It’s not easy to choose a hotel in Rome, a city rich in every kind of lodging possible from hostels, convents and bed & breakfasts to luxury hotels and one-of-a-kind boutique apartments. To help you in your hotel search, you must follow identify what you like and where you want to be.
First and foremost, you need to identify what kind of lodging you like . Ask yourself the following questions: do like you laid back living or over the top opulence? Is maid service a must have or would you prefer making your own coffee in the morning? Do you want a view? Do you want a terrace? Is all you need a place to rest your head? Do you need television, internet, wifi? Could you see yourself staying in a convent—even if it’s luxe? Think about it– this is where you will hang your clothes, wash your face and sleep for the next few days. It’s important to assume that Rome is light years behind your local Marriot and smaller, but far prettier and more refined.
Though Rome is a large city, most prefer to stay in the small historic center and surrounding neighborhood areas. The area within the city walls, the 3rd century Aurelian walls that border the older part of Rome, has been Rome’s preferred local for centuries. To the present day visitor, this area is the most logical– all monuments are close by, public transportation is easy and walking home is possible. The top three areas are Centro Storico, Trastevere/Testaccio and Vatican City/Borgo and tend to be the main areas on a typical hotel map.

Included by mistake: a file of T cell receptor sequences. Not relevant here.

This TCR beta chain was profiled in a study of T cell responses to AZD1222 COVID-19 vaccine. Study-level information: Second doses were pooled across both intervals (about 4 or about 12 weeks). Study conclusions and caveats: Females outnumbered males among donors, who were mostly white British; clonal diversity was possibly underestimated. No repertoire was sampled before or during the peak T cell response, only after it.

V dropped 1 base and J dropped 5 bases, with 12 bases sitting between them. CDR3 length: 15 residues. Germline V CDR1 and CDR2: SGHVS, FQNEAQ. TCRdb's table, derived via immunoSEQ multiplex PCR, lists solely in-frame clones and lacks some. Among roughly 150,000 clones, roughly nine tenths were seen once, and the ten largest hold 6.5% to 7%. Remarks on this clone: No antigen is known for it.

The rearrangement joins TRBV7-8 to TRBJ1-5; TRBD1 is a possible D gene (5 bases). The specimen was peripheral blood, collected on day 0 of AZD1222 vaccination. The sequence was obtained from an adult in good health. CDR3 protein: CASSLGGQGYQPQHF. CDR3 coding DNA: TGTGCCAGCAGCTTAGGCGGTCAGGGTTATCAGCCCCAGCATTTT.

Centro Storico, as per NileGuide, includes several coveted neighborhoods from the posh and pricey Piazza del Popolo and Piazza di Spagna, to the noisy Campo dei Fiori and the picturesque Piazza Navona. All of these mini-areas can boast Rome’s best shopping and restaurants. Turn any corner and its a snapshot moment. Microcosm Monti is nestled in the area just above the Roman Forum, a favorite for its local flavor and proximity to all things ancient. Celio, behind the Colosseum, is a quiet neighborhood close to two wonderful parks (hint: families). The Ghetto, along the Tiber river and next to Piazza Venezia, is another local favorite. The Ghetto has restaurants and some shopping, but more importantly beautiful medieval buildings and a tranquille atmosphere
The Borgo is the medieval neighborhood in front of Vatican City, and has quaint hotels but limited dining and shopping options. It is easily accessible to the rest of the city as it is just across the river from the Centro Storico and down the street from Trastevere, an old Roman neighborhood congested with tourists. Trastevere has an old-fashioned flair, and some of Rome’s more picturesque buildings, so if you can survive the tourists (just like the Centro Storico), this is the place for you. Just above Trastevere is the Gianicolo (Janiculum hill), a quiet area with spectacular views of the city but horrific public transportation access. Across the river from Trastevere is Testaccio, a working class neighborhood and up-and-coming area. The majority of Rome’s nightlife centers around its main strip, via Galvani, so Friday and Saturday nights can be congested.
Photo by Melissa Bel